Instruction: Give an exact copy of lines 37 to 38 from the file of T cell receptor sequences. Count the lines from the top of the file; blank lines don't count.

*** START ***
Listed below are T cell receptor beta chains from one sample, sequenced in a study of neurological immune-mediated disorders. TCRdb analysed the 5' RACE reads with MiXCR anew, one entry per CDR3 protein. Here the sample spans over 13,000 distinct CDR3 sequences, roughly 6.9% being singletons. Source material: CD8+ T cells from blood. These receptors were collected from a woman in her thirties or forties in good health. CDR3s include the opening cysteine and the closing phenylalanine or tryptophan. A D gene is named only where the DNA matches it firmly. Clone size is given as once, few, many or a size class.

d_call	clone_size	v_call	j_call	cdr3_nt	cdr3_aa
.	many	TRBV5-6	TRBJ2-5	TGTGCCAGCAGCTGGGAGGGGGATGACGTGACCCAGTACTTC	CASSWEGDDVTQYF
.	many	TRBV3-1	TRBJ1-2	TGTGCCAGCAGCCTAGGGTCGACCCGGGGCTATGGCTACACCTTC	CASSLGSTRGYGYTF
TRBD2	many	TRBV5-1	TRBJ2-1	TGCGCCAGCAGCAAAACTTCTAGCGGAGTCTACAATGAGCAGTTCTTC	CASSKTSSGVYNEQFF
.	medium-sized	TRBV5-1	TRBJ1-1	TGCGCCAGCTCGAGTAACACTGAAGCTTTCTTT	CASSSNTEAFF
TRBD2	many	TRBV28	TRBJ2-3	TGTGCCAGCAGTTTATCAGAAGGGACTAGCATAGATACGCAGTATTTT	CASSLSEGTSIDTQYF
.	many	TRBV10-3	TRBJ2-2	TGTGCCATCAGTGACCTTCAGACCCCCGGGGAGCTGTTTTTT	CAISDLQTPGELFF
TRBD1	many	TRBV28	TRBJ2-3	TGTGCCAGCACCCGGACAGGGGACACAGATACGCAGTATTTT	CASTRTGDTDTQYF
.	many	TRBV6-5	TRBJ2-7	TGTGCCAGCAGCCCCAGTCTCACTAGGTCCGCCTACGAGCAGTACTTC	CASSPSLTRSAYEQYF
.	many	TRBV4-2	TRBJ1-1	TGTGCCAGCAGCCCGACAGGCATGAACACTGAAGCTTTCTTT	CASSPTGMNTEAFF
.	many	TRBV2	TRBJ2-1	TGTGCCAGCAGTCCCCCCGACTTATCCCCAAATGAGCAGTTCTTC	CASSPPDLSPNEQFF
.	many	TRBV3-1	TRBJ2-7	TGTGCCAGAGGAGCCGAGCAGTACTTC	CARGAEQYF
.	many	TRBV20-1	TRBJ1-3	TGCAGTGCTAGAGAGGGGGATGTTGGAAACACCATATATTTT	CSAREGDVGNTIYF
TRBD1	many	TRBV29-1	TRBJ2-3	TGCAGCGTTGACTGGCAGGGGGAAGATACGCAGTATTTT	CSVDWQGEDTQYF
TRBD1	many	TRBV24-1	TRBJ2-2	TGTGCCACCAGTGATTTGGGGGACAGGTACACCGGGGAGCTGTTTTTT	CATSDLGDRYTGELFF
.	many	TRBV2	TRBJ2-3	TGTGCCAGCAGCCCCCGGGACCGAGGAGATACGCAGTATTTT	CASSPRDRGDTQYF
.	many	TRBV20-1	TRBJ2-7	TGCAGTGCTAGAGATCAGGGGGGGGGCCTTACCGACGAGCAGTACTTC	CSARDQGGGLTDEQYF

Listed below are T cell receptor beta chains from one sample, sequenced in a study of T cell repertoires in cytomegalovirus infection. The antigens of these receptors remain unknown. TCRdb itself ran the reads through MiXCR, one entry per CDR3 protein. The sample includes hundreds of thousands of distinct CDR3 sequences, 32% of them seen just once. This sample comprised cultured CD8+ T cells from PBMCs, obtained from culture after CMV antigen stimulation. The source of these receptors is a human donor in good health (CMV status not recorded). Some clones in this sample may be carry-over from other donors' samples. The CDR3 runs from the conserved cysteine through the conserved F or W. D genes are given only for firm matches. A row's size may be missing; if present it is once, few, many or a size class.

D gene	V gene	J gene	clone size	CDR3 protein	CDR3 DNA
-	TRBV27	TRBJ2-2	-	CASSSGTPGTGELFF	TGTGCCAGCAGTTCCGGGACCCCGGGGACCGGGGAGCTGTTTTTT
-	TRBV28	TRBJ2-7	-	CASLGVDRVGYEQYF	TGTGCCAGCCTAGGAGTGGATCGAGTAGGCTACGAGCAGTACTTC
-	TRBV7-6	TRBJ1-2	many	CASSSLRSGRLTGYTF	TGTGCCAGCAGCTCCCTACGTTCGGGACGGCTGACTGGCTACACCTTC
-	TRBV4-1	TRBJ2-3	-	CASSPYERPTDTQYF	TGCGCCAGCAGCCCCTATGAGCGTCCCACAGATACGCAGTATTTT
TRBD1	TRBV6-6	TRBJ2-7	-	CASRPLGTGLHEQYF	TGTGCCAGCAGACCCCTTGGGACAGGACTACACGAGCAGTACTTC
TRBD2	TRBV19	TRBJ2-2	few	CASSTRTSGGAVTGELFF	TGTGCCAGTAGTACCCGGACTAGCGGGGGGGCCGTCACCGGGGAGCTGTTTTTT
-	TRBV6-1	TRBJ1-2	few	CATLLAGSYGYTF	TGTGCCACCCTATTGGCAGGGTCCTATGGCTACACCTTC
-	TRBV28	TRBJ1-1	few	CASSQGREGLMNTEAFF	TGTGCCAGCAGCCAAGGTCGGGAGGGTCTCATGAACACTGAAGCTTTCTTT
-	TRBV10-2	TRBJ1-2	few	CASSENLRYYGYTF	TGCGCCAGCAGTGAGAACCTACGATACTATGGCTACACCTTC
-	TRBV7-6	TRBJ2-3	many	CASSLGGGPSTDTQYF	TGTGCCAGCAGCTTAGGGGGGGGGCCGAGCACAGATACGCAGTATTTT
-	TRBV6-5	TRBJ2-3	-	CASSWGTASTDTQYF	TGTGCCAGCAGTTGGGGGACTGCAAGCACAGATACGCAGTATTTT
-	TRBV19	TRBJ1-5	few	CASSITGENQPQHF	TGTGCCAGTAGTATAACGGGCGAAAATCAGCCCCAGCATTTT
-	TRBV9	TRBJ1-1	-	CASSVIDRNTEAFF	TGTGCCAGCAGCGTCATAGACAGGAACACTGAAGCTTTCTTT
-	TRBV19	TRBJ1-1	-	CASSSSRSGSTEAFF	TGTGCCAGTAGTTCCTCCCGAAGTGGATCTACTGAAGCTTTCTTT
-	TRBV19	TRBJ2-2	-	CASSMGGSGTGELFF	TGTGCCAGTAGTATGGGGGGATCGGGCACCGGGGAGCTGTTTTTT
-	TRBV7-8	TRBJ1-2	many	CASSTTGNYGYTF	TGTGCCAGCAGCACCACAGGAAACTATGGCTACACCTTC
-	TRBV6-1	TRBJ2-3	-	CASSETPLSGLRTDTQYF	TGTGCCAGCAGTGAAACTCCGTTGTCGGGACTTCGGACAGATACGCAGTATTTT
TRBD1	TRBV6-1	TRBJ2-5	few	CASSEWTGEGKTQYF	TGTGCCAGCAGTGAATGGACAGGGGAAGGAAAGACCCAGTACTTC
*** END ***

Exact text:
-	TRBV6-1	TRBJ2-3	-	CASSETPLSGLRTDTQYF	TGTGCCAGCAGTGAAACTCCGTTGTCGGGACTTCGGACAGATACGCAGTATTTT
TRBD1	TRBV6-1	TRBJ2-5	few	CASSEWTGEGKTQYF	TGTGCCAGCAGTGAATGGACAGGGGAAGGAAAGACCCAGTACTTC